Prosecutors seeking negligent-homicide law

Md. among 28 states without statute for accidental death

June 17, 1999|By Candus Thomson | Candus Thomson,SUN STAFF

NORTH POTOMAC -- Jack Mackey remembers the day in December when a prosecutor told him the maximum possible penalty for the driver who left his only son dying in a grassy gully and drove away.

"A traffic ticket and fine," he says softly, shaking his head. "I can accept that accidents happen, but I cannot accept this."

Twenty-two states -- including New York, Michigan and Connecticut -- and the District of Columbia have a negligent-homicide law. But despite at least three attempts at passage, Maryland does not.

Montgomery County's top prosecutor, Douglas Gansler, is willing to try again, starting with next week's meetings of the Maryland State's Attorneys Association.

"With the heightened awareness of road rage and traffic offenses, maybe the climate has changed," says Gansler, who prosecuted negligent-homicide cases as an assistant U.S. attorney in the district.

Prosecutors say the law leaves them helpless when the evidence against a driver isn't strong enough to prove auto manslaughter, which in Maryland carries a possible 10-year prison term. Yet, they say, a traffic ticket seems wholly inadequate.

"It's horrible," says Baltimore County Deputy State's Attorney Susan Schenning. "All of us have been in the position of having to tell families who have lost their child, their parent, that all we can get is a maximum $500 fine."

Schenning says prosecutors and others in law enforcement have tried different approaches to attract legislative support for the bill, but each time they have come away from Annapolis empty-handed.

"We have been told by members of the legislature that they will never, ever support a negligent-homicide law. They say it is too broad," says Schenning.

Gansler has written to the governor and lawmakers, asking for their support of a negligent-homicide law that would carry a maximum penalty of five years in prison and a $5,000 fine.

Mackey says that for the sake of his 14-year-old son, Kevin, he will be lobbying at Gansler's side.

"It seems like there should be a way to hold someone accountable when they take a life," says Mackey. "In justice to Kevin and Kevin's memory, if we can help clarify the law, then that is our obligation."

Kevin Mackey almost made it home the afternoon of Sept. 5. He had played tennis at a neighborhood court and was pedaling along a two-lane road to get his parents' permission to go with friends to a University of Maryland football scrimmage.

Startled by a thud

Kap Joo Kim was almost home, too. But after a 12-hour shift at the Oakton, Va., post office, Kim began nodding off, she told police.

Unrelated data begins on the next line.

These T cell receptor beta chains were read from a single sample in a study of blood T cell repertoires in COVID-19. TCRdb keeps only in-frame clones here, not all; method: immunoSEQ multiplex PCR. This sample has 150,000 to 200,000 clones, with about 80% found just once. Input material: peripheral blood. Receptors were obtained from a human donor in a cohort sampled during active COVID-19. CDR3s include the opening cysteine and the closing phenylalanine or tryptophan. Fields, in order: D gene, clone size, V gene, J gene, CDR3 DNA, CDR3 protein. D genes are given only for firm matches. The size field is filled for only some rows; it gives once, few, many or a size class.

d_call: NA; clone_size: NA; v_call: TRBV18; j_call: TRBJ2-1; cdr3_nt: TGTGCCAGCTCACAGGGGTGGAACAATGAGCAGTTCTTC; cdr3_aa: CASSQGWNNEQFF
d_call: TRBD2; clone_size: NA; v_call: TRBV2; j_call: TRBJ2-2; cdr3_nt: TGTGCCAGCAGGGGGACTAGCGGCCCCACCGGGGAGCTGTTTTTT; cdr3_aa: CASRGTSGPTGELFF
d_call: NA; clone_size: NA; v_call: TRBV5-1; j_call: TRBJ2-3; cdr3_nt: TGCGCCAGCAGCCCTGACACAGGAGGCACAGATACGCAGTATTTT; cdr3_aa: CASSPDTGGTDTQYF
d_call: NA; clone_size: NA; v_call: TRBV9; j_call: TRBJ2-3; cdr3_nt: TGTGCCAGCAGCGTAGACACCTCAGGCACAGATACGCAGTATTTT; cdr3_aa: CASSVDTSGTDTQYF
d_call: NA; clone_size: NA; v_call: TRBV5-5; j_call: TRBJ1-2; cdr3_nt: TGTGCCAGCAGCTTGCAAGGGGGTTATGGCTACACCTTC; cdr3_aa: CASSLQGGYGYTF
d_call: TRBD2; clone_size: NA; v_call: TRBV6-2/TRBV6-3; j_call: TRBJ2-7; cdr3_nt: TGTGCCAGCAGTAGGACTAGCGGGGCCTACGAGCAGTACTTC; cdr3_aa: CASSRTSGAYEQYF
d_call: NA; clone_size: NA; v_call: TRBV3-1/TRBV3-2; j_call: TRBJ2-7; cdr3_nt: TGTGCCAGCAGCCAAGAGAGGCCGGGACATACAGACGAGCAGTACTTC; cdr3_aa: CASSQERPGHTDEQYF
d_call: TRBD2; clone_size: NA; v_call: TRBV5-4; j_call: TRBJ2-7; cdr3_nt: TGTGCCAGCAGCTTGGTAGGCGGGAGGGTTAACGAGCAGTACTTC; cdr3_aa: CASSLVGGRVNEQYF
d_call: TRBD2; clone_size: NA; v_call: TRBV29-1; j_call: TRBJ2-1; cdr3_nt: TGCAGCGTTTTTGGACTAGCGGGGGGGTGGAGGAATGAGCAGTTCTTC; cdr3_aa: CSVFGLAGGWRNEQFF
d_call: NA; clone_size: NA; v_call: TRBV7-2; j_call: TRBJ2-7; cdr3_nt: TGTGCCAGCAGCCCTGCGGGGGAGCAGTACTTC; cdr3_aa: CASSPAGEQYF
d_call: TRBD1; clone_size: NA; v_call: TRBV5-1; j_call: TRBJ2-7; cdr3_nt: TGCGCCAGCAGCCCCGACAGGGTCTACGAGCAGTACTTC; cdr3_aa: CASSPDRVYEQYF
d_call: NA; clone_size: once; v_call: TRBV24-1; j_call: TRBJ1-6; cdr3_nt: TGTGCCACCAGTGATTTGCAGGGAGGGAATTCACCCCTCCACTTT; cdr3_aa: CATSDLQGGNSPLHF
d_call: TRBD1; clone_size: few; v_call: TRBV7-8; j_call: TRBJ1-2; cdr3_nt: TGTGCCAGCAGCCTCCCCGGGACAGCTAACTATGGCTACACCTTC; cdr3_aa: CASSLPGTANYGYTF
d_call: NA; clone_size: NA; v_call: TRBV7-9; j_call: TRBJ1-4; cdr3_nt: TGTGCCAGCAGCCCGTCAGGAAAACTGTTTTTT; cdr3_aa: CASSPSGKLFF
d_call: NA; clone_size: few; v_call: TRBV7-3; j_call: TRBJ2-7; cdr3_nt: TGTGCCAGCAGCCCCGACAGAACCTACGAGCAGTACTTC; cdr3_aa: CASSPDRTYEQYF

Her 11-year-old station wagon drifted off the road and onto the shoulder, where Kevin was riding.

Kim told police she was startled awake by a thud and the sound of shattering glass. She jerked the steering wheel to the left to put the tires back on the asphalt and continued driving home.

She later told family members and the police she thought she had struck a sign or a tree.

The impact with the windshield catapulted Kevin into a drainage ditch. Rush-hour commuters scrambled to his aid. He was flown to Children's Hospital in Washington, where he died three days later of massive head injuries.

Kim, 44, surrendered after her son saw a report of the accident on television news. She will stand trial in District Court this summer on four motor vehicle violations: negligent driving, unsafe lane change, failure to remain at the scene, and failure to stop and provide license and registration. The maximum fine for all the charges combined is $2,000.

Gansler says that without evidence of speeding, alcohol or drugs, his staff cannot prove gross negligence, the standard for auto manslaughter.

"We need to close this loophole in state law," he says. "It's completely knuckleheaded logic that keeps laws like this from passing."

But Del. Joseph F. Vallario Jr., chairman of the House Judiciary Committee, says the law shouldn't punish people who have made a mistake.

"There is no intent to commit a crime," he says. "An accident is what it is, and it should not necessarily follow that incarceration is needed."

His opinion is echoed by defense lawyers.

Jack Rubin, a veteran Baltimore lawyer, says a negligent-homicide law "is just a knee-jerk response to crime."

"The country is so obsessed with making all offenses jailable. But these are just honest mistakes in judgment," Rubin says. "Do you put a grandmother, a mother driving her children to soccer practice, in jail?"

A tool for judges

Gansler scoffs at that. "There's prosecutorial discretion in charging in every case. Each case doesn't necessarily warrant jail time, but the judge should have that tool," he says.

Mackey says the state must make the punishment fit the crime: "You rob someone of their life. You take them from their family, and the worst thing that's going to happen to you is they're going to be inconvenienced because someone has to drive them around for a while. Tell me why I should feel I've gotten satisfaction."

Pub Date: 6/17/99

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